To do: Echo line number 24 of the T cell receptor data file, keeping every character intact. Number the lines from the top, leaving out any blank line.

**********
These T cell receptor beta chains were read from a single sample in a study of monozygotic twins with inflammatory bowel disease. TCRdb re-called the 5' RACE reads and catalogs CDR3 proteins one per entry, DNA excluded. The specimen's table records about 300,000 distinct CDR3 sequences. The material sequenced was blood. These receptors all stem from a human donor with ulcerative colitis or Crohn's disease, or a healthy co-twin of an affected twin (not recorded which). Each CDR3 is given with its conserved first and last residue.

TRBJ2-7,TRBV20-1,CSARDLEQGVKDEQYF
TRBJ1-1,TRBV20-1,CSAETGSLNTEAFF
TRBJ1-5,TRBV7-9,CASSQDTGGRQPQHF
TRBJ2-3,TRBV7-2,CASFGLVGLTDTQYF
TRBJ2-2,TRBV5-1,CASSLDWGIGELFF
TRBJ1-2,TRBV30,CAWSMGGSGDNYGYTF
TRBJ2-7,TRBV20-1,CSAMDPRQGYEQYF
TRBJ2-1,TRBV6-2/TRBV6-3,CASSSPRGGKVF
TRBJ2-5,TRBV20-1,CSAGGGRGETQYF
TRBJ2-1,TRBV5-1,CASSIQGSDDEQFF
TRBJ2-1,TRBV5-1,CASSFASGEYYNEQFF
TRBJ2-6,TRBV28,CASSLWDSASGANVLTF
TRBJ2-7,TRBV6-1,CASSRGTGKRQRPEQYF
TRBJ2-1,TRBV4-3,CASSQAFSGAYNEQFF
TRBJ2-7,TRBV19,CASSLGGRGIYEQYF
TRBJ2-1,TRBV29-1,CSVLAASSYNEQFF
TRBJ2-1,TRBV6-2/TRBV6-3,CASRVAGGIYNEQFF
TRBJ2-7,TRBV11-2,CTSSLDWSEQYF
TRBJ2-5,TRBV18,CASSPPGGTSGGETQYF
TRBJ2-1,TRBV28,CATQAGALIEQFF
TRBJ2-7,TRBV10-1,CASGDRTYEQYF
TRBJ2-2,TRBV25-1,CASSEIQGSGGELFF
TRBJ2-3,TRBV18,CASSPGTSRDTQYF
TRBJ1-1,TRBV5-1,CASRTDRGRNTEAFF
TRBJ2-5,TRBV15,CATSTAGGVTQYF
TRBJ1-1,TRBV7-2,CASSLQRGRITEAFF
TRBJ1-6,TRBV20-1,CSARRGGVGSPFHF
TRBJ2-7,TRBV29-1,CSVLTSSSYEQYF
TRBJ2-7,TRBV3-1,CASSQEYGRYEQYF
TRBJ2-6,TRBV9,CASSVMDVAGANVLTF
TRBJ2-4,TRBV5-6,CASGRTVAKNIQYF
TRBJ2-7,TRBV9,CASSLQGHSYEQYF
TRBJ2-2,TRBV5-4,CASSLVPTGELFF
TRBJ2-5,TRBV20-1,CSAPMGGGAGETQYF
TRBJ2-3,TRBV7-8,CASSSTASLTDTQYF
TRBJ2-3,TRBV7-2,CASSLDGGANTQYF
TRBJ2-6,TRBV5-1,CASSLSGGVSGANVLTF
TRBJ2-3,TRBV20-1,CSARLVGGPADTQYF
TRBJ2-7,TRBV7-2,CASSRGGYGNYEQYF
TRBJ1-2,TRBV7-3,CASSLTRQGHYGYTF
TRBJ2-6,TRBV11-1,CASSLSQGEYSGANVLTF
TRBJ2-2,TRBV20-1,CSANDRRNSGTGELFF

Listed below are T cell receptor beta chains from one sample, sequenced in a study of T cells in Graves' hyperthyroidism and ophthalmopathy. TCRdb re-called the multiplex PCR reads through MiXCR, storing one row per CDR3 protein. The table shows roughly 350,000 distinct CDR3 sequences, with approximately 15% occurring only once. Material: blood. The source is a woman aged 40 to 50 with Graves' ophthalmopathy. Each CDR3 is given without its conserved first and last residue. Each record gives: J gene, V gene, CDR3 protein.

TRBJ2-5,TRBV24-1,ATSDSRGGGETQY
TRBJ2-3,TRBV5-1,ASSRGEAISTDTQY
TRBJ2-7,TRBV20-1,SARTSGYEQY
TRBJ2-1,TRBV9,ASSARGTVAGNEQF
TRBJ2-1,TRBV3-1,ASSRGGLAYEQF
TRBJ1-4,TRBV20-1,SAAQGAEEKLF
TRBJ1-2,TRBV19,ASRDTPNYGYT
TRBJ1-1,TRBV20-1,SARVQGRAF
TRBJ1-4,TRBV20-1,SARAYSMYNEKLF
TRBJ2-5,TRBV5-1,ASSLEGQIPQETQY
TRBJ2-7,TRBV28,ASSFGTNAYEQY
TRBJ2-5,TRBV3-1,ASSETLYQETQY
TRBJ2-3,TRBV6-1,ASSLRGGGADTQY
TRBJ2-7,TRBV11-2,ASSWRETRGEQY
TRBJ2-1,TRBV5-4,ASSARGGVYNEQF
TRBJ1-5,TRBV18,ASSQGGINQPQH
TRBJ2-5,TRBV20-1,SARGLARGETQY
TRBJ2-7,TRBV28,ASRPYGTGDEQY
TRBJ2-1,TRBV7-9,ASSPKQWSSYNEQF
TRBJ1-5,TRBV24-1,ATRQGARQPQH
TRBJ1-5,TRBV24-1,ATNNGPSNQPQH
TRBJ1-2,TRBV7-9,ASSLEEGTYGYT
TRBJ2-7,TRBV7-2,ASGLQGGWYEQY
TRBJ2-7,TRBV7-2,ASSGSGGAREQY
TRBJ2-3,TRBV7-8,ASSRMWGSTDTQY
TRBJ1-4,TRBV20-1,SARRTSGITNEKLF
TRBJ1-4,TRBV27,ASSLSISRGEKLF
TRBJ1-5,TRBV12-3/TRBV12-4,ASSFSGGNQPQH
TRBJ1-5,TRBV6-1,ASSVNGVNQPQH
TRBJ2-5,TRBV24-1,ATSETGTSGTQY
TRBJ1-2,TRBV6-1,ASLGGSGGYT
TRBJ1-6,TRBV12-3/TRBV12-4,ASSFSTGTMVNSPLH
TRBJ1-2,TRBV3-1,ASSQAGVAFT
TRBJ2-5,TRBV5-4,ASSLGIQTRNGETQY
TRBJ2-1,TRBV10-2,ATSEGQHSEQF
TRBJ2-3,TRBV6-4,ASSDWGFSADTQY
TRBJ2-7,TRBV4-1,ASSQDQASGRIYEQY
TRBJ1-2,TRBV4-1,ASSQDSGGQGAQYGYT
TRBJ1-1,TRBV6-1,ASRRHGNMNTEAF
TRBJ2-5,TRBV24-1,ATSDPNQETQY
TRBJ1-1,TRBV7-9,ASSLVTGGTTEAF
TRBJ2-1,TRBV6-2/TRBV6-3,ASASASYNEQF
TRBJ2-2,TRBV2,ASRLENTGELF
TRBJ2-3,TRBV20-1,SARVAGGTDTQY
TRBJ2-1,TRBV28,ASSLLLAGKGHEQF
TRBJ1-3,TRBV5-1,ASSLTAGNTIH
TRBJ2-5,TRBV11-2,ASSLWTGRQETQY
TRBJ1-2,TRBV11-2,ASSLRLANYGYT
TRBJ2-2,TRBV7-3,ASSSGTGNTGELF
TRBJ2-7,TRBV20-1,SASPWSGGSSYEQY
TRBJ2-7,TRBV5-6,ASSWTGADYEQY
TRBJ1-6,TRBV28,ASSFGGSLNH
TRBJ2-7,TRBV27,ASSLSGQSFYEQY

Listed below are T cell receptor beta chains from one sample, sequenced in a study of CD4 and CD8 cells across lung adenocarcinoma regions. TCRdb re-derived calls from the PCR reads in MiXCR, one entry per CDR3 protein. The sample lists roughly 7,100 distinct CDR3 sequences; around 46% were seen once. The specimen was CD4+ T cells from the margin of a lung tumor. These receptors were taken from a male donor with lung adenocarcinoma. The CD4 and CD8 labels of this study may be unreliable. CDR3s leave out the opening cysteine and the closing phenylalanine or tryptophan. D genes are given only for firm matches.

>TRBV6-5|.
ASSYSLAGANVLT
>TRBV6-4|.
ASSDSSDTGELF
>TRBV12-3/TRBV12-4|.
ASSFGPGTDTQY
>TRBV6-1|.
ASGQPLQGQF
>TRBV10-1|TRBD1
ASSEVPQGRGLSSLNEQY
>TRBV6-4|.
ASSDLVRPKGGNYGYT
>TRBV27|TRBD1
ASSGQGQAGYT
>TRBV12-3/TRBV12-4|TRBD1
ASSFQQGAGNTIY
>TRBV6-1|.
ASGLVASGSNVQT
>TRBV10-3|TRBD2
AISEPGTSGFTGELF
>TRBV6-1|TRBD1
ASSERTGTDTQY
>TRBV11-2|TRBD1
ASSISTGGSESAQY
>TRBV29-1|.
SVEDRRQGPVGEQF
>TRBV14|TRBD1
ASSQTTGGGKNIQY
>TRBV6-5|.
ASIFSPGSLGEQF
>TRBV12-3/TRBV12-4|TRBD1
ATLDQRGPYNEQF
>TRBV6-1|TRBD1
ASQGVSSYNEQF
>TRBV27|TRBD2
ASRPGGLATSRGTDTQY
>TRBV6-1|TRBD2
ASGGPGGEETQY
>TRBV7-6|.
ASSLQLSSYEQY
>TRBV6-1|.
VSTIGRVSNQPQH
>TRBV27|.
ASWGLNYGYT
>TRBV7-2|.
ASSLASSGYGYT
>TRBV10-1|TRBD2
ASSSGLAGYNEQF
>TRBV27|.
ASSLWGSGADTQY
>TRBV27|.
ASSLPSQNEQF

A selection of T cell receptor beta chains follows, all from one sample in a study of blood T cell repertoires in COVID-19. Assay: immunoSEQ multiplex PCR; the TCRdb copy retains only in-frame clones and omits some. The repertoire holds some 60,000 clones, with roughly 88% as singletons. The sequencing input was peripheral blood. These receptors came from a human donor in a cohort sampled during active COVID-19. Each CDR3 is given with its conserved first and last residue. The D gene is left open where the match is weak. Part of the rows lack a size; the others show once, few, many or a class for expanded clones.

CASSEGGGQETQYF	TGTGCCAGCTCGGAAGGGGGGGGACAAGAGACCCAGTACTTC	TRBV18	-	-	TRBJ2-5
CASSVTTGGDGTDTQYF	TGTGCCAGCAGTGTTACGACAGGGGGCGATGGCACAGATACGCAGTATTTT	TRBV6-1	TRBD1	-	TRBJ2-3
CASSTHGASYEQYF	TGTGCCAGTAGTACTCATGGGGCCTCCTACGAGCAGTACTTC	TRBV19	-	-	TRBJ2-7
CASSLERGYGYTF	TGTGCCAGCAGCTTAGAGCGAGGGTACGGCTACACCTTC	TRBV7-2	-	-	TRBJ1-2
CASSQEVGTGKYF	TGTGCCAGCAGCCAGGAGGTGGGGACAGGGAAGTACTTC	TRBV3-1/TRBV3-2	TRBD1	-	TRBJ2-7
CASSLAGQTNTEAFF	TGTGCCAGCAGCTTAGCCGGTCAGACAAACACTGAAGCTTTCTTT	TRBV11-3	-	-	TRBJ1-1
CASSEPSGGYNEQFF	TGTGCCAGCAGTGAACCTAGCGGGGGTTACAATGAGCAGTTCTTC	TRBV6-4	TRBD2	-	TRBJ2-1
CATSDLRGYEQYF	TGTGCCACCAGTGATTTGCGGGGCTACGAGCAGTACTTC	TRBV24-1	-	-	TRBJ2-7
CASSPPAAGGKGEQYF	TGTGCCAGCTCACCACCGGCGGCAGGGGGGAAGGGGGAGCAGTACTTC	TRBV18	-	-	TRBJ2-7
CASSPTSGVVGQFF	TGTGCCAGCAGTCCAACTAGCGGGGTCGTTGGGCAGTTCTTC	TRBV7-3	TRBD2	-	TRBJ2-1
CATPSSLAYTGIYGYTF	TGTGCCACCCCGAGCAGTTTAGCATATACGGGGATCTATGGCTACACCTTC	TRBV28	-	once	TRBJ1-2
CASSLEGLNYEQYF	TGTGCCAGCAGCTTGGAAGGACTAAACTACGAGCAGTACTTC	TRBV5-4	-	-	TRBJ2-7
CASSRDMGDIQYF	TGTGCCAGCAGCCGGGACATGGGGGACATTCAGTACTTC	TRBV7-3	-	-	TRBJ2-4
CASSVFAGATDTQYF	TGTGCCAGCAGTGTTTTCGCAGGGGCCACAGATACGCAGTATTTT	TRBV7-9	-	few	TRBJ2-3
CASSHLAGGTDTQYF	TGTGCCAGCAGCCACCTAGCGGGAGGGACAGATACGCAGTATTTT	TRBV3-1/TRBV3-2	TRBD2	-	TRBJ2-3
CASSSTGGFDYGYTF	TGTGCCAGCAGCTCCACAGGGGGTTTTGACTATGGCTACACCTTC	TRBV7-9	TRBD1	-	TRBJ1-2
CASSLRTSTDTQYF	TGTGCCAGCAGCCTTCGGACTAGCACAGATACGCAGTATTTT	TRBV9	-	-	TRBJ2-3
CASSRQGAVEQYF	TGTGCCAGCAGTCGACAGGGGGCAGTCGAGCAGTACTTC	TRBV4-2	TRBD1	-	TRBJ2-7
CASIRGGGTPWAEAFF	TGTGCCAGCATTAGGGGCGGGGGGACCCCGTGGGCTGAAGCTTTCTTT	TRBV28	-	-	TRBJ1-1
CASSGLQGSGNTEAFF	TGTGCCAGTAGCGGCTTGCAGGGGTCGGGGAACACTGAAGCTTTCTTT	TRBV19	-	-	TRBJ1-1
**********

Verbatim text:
TRBJ2-3,TRBV18,CASSPGTSRDTQYF